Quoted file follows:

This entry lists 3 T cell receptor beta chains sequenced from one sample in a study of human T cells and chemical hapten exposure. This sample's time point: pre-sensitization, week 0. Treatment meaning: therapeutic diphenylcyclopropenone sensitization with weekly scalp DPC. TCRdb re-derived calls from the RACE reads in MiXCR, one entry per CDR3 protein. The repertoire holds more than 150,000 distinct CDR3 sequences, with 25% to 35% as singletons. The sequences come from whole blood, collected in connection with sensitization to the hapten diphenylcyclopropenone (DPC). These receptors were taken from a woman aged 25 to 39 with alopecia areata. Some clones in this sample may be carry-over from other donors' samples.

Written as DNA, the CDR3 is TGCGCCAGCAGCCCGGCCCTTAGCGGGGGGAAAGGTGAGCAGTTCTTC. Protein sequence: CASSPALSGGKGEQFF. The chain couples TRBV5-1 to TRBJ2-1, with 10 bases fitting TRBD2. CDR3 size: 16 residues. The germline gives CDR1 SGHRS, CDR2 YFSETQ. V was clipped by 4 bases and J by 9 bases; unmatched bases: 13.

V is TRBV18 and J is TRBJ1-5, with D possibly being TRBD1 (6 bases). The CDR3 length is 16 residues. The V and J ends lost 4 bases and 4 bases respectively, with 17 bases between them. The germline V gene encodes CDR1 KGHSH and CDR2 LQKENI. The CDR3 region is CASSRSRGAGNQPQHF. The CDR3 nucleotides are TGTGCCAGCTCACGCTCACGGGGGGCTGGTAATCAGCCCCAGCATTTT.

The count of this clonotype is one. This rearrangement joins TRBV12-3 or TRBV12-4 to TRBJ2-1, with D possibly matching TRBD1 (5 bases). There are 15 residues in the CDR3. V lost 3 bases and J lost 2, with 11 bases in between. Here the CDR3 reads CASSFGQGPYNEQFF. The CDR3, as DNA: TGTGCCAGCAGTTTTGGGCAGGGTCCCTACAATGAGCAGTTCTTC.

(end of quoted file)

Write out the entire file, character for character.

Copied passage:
This entry lists 3 T cell receptor beta chains sequenced from one sample in a study of human T cells and chemical hapten exposure. This sample's time point: pre-sensitization, week 0. Treatment meaning: therapeutic diphenylcyclopropenone sensitization with weekly scalp DPC. TCRdb re-derived calls from the RACE reads in MiXCR, one entry per CDR3 protein. The repertoire holds more than 150,000 distinct CDR3 sequences, with 25% to 35% as singletons. The sequences come from whole blood, collected in connection with sensitization to the hapten diphenylcyclopropenone (DPC). These receptors were taken from a woman aged 25 to 39 with alopecia areata. Some clones in this sample may be carry-over from other donors' samples.

Written as DNA, the CDR3 is TGCGCCAGCAGCCCGGCCCTTAGCGGGGGGAAAGGTGAGCAGTTCTTC. Protein sequence: CASSPALSGGKGEQFF. The chain couples TRBV5-1 to TRBJ2-1, with 10 bases fitting TRBD2. CDR3 size: 16 residues. The germline gives CDR1 SGHRS, CDR2 YFSETQ. V was clipped by 4 bases and J by 9 bases; unmatched bases: 13.

V is TRBV18 and J is TRBJ1-5, with D possibly being TRBD1 (6 bases). The CDR3 length is 16 residues. The V and J ends lost 4 bases and 4 bases respectively, with 17 bases between them. The germline V gene encodes CDR1 KGHSH and CDR2 LQKENI. The CDR3 region is CASSRSRGAGNQPQHF. The CDR3 nucleotides are TGTGCCAGCTCACGCTCACGGGGGGCTGGTAATCAGCCCCAGCATTTT.

The count of this clonotype is one. This rearrangement joins TRBV12-3 or TRBV12-4 to TRBJ2-1, with D possibly matching TRBD1 (5 bases). There are 15 residues in the CDR3. V lost 3 bases and J lost 2, with 11 bases in between. Here the CDR3 reads CASSFGQGPYNEQFF. The CDR3, as DNA: TGTGCCAGCAGTTTTGGGCAGGGTCCCTACAATGAGCAGTTCTTC.